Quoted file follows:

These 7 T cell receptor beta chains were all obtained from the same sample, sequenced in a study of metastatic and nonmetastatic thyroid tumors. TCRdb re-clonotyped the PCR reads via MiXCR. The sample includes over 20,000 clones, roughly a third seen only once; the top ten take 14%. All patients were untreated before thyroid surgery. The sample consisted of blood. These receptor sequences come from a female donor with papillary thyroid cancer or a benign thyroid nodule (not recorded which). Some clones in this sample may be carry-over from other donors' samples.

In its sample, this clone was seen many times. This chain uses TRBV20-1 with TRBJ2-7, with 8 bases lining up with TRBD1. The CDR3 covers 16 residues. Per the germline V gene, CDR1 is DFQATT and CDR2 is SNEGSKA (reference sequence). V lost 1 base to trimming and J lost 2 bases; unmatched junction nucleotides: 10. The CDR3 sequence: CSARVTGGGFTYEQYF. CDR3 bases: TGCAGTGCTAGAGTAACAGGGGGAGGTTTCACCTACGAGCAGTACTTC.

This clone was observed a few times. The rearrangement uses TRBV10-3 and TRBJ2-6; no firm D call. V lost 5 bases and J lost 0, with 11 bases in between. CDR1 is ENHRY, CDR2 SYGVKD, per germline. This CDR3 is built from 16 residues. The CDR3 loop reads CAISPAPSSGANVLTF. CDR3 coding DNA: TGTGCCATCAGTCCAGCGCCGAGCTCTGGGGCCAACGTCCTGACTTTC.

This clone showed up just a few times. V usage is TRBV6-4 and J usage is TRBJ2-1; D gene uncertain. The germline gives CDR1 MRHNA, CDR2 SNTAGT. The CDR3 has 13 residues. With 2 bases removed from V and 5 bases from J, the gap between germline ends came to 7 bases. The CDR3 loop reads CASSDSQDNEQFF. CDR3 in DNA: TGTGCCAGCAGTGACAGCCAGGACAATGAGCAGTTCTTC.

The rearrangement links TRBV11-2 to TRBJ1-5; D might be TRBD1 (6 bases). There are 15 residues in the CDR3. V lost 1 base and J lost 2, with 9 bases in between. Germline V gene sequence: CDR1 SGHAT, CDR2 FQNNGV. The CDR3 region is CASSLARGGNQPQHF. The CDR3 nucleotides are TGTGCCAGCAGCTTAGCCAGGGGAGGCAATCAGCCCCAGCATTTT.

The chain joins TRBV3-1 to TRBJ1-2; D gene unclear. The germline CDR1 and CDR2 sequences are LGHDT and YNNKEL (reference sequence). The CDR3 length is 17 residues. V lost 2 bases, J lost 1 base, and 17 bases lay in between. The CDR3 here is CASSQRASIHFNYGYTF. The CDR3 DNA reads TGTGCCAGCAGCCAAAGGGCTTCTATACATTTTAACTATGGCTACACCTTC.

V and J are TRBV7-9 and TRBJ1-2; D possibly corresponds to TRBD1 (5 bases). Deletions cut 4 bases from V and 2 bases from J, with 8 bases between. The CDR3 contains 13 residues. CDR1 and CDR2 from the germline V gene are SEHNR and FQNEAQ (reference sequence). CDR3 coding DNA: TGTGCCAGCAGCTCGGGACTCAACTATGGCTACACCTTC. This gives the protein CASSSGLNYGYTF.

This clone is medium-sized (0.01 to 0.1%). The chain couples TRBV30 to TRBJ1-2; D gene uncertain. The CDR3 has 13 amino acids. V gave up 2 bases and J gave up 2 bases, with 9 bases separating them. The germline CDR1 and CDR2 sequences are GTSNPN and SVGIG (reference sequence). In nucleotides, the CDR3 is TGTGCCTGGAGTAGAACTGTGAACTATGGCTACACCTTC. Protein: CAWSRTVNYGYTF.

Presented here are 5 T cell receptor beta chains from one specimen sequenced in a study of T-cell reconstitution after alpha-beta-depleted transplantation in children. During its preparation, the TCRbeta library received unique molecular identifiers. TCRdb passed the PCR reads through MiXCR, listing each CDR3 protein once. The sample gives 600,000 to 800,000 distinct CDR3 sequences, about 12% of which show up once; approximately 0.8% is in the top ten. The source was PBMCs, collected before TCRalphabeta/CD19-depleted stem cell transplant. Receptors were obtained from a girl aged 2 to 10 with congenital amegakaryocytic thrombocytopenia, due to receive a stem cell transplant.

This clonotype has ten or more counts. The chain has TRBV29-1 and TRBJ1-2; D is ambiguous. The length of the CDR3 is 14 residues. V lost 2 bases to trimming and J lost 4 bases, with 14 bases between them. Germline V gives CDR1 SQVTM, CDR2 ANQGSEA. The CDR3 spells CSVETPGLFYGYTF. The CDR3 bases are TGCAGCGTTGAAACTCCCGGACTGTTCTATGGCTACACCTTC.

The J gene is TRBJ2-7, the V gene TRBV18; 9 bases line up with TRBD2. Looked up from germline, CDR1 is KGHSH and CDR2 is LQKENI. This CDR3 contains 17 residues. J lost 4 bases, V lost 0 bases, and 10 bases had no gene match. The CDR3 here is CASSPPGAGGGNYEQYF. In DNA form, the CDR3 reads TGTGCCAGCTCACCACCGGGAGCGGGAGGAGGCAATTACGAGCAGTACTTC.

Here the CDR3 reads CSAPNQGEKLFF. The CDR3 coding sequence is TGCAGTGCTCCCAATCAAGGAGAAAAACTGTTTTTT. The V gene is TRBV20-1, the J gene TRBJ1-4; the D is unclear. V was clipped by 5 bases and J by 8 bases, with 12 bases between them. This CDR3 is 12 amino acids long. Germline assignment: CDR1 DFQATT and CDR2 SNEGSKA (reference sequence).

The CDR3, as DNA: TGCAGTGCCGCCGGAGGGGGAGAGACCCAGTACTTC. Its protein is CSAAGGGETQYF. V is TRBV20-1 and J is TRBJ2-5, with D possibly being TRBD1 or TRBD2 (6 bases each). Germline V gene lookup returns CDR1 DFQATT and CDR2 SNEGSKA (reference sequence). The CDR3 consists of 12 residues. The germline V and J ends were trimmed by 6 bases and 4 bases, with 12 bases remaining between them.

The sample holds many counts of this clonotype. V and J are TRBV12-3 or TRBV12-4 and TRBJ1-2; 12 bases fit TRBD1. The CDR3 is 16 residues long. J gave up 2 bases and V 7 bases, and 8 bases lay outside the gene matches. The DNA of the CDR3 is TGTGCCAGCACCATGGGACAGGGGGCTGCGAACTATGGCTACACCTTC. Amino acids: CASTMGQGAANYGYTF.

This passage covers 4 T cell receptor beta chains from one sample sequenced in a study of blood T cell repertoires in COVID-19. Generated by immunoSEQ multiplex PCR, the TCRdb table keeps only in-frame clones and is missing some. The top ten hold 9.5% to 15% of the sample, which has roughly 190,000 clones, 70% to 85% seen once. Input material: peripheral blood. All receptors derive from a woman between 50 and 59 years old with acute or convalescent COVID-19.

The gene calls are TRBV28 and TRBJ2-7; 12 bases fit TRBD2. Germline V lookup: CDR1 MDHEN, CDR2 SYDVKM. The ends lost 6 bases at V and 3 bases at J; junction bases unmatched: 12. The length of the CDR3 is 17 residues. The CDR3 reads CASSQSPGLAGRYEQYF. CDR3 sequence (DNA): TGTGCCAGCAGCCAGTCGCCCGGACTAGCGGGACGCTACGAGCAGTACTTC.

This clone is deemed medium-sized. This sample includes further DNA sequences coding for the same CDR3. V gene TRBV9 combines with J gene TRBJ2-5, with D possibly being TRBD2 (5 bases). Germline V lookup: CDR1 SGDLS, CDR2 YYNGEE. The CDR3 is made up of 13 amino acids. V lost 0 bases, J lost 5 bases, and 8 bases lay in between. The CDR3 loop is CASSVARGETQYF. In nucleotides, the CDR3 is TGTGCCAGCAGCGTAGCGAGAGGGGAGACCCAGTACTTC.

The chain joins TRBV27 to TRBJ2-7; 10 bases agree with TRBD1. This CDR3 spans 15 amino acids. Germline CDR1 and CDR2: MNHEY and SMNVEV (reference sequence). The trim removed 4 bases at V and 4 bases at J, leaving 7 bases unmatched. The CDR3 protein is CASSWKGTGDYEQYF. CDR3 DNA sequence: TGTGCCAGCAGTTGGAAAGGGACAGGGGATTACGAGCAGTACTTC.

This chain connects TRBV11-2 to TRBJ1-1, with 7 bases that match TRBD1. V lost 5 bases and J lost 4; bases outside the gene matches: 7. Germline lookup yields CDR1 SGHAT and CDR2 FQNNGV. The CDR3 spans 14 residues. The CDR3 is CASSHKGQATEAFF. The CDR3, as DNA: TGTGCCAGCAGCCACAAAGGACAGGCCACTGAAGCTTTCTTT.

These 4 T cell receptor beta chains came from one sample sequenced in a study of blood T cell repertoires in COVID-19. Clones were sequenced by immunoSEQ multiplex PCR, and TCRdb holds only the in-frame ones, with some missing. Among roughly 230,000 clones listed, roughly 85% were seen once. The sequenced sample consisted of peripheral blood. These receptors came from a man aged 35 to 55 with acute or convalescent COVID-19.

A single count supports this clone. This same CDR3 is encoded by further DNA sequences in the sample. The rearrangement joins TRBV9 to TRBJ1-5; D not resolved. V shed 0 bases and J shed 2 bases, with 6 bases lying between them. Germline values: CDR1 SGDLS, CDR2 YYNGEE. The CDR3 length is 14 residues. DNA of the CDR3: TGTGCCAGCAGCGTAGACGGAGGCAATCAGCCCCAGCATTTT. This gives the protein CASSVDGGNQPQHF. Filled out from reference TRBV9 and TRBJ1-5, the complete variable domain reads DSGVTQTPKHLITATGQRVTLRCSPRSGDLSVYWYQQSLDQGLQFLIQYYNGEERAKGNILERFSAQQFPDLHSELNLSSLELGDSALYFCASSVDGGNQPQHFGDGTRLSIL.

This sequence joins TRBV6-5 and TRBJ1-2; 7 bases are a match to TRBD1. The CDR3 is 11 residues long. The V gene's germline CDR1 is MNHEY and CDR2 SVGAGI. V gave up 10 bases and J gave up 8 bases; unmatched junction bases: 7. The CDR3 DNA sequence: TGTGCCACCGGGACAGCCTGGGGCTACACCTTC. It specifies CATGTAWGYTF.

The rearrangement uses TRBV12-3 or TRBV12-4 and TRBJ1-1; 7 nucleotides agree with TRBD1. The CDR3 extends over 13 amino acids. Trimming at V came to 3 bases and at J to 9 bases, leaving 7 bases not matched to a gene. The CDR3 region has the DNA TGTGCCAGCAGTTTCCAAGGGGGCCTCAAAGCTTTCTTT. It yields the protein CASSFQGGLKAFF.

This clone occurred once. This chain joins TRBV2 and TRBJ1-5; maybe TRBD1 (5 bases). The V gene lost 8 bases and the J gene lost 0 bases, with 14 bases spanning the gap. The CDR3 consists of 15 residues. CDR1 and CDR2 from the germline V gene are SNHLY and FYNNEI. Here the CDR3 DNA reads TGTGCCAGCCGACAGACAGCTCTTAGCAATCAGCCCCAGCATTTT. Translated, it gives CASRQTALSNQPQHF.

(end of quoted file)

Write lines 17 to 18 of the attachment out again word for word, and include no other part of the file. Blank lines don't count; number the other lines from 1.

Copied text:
This clone is deemed medium-sized. This sample includes further DNA sequences coding for the same CDR3. V gene TRBV9 combines with J gene TRBJ2-5, with D possibly being TRBD2 (5 bases). Germline V lookup: CDR1 SGDLS, CDR2 YYNGEE. The CDR3 is made up of 13 amino acids. V lost 0 bases, J lost 5 bases, and 8 bases lay in between. The CDR3 loop is CASSVARGETQYF. In nucleotides, the CDR3 is TGTGCCAGCAGCGTAGCGAGAGGGGAGACCCAGTACTTC.

The chain joins TRBV27 to TRBJ2-7; 10 bases agree with TRBD1. This CDR3 spans 15 amino acids. Germline CDR1 and CDR2: MNHEY and SMNVEV (reference sequence). The trim removed 4 bases at V and 4 bases at J, leaving 7 bases unmatched. The CDR3 protein is CASSWKGTGDYEQYF. CDR3 DNA sequence: TGTGCCAGCAGTTGGAAAGGGACAGGGGATTACGAGCAGTACTTC.